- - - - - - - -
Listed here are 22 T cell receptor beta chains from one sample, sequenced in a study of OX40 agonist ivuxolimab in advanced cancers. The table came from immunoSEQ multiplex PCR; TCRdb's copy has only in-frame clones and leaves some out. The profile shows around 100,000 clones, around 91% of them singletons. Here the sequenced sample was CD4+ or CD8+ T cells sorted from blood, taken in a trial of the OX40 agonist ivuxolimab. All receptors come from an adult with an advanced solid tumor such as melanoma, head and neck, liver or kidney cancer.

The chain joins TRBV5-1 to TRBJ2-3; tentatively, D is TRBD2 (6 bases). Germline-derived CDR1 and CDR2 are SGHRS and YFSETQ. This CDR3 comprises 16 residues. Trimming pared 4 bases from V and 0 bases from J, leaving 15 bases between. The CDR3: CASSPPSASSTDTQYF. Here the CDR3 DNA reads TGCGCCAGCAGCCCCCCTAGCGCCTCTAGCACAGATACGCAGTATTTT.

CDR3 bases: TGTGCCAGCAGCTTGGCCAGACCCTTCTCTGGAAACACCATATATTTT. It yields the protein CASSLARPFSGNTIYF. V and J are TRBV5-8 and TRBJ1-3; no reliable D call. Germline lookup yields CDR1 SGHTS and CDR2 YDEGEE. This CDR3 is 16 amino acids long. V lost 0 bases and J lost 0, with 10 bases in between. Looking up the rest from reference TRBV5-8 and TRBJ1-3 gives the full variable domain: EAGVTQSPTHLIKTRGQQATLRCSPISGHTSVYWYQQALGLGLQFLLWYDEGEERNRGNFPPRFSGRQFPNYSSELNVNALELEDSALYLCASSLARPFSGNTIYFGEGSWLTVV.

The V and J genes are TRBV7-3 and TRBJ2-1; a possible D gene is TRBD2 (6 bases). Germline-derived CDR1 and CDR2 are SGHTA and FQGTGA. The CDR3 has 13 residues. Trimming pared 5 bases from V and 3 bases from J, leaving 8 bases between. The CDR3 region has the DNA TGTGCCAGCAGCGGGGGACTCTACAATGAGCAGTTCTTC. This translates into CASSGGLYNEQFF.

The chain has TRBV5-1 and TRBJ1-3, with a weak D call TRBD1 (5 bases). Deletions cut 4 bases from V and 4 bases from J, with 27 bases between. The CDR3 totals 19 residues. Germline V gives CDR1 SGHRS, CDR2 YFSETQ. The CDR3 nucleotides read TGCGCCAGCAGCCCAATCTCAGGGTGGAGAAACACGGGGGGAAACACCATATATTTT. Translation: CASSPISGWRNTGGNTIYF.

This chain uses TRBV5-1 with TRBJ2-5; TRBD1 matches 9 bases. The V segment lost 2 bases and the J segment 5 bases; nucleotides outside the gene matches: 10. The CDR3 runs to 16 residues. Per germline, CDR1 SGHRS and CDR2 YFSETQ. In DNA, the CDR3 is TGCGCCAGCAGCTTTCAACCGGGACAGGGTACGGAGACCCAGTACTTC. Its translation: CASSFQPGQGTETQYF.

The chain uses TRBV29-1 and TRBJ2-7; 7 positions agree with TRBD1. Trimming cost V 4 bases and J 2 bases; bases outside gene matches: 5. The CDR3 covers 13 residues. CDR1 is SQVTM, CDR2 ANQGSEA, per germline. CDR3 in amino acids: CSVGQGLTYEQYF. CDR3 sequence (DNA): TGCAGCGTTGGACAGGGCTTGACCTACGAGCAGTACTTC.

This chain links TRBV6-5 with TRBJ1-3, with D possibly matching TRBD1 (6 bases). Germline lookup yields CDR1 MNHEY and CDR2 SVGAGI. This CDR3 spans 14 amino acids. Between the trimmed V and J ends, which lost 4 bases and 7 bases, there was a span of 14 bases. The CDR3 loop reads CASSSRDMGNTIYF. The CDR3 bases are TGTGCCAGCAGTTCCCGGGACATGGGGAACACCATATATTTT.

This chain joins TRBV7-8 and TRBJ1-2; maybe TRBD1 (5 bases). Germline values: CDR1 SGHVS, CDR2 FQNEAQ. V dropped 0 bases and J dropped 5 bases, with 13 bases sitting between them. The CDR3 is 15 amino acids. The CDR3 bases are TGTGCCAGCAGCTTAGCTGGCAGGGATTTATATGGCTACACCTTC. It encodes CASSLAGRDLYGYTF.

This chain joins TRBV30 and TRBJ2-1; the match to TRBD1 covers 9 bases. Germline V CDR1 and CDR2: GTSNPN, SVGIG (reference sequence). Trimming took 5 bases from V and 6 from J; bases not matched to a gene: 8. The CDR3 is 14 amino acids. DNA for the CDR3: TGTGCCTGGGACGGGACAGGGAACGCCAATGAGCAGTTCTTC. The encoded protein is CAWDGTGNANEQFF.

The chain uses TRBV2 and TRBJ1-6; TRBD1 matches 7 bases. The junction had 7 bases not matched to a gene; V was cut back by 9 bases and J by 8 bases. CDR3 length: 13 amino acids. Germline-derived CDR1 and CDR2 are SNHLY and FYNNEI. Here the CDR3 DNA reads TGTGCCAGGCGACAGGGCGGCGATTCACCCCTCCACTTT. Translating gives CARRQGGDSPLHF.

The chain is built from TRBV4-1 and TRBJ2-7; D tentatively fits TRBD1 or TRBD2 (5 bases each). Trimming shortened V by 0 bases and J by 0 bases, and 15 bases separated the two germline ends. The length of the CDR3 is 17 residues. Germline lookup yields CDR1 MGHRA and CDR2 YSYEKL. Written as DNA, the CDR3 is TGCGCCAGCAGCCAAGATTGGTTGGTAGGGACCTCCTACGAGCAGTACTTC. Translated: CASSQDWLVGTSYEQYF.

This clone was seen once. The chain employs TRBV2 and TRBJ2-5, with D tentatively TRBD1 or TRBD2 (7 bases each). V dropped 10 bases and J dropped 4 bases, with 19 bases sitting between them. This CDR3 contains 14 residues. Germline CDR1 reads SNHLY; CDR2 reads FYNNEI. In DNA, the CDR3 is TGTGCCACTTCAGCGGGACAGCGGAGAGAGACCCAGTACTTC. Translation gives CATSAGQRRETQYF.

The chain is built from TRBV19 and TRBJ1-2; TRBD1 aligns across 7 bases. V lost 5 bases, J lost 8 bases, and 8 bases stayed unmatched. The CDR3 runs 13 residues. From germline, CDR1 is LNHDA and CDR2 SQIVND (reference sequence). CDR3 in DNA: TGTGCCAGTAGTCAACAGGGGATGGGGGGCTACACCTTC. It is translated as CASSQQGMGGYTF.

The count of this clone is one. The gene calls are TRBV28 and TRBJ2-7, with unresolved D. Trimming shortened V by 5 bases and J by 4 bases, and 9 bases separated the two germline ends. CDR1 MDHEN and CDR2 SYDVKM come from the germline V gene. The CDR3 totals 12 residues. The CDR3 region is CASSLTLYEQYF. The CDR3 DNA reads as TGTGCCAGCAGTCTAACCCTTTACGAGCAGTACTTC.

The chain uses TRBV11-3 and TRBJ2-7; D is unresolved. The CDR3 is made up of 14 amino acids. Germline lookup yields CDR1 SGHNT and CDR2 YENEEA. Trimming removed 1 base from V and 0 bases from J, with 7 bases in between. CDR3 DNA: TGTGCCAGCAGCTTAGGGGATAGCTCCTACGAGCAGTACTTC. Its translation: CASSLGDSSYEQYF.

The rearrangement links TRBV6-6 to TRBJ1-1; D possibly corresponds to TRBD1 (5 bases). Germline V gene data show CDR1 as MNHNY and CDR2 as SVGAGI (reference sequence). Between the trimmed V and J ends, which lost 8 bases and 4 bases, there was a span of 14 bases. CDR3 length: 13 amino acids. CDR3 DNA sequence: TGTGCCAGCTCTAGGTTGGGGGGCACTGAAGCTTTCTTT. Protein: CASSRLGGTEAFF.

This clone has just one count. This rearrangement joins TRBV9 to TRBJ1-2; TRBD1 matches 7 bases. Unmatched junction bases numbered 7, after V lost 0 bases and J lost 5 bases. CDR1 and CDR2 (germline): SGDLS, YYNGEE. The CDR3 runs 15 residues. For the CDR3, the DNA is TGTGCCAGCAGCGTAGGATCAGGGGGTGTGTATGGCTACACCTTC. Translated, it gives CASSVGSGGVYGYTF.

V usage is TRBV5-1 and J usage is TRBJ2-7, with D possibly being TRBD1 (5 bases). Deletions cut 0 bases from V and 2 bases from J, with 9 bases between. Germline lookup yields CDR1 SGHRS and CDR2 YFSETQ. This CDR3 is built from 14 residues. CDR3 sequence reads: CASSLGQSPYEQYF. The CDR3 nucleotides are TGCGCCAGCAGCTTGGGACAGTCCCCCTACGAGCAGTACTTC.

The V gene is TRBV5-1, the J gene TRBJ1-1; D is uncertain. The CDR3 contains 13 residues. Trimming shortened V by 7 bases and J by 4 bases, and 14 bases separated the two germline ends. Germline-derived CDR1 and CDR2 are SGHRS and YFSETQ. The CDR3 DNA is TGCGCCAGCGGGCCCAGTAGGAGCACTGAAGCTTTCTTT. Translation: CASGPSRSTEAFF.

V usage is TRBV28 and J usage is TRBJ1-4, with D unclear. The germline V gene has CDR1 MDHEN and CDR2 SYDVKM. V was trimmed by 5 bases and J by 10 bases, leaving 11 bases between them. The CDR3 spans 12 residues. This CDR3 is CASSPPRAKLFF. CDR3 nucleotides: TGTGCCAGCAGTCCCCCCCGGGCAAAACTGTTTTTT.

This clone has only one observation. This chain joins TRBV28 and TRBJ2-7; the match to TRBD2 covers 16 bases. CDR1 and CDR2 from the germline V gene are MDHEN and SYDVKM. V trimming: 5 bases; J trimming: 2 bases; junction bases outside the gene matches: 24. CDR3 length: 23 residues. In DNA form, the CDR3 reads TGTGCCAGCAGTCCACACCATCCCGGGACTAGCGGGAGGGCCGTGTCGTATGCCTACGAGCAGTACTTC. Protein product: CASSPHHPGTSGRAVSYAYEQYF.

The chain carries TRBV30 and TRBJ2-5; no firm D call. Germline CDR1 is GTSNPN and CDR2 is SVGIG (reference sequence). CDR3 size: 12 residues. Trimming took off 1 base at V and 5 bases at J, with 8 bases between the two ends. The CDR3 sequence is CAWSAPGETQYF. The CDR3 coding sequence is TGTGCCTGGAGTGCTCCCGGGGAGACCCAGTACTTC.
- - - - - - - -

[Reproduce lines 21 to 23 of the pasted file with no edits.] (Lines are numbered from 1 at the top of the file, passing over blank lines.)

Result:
V usage is TRBV28 and J usage is TRBJ1-4, with D unclear. The germline V gene has CDR1 MDHEN and CDR2 SYDVKM. V was trimmed by 5 bases and J by 10 bases, leaving 11 bases between them. The CDR3 spans 12 residues. This CDR3 is CASSPPRAKLFF. CDR3 nucleotides: TGTGCCAGCAGTCCCCCCCGGGCAAAACTGTTTTTT.

This clone has only one observation. This chain joins TRBV28 and TRBJ2-7; the match to TRBD2 covers 16 bases. CDR1 and CDR2 from the germline V gene are MDHEN and SYDVKM. V trimming: 5 bases; J trimming: 2 bases; junction bases outside the gene matches: 24. CDR3 length: 23 residues. In DNA form, the CDR3 reads TGTGCCAGCAGTCCACACCATCCCGGGACTAGCGGGAGGGCCGTGTCGTATGCCTACGAGCAGTACTTC. Protein product: CASSPHHPGTSGRAVSYAYEQYF.

The chain carries TRBV30 and TRBJ2-5; no firm D call. Germline CDR1 is GTSNPN and CDR2 is SVGIG (reference sequence). CDR3 size: 12 residues. Trimming took off 1 base at V and 5 bases at J, with 8 bases between the two ends. The CDR3 sequence is CAWSAPGETQYF. The CDR3 coding sequence is TGTGCCTGGAGTGCTCCCGGGGAGACCCAGTACTTC.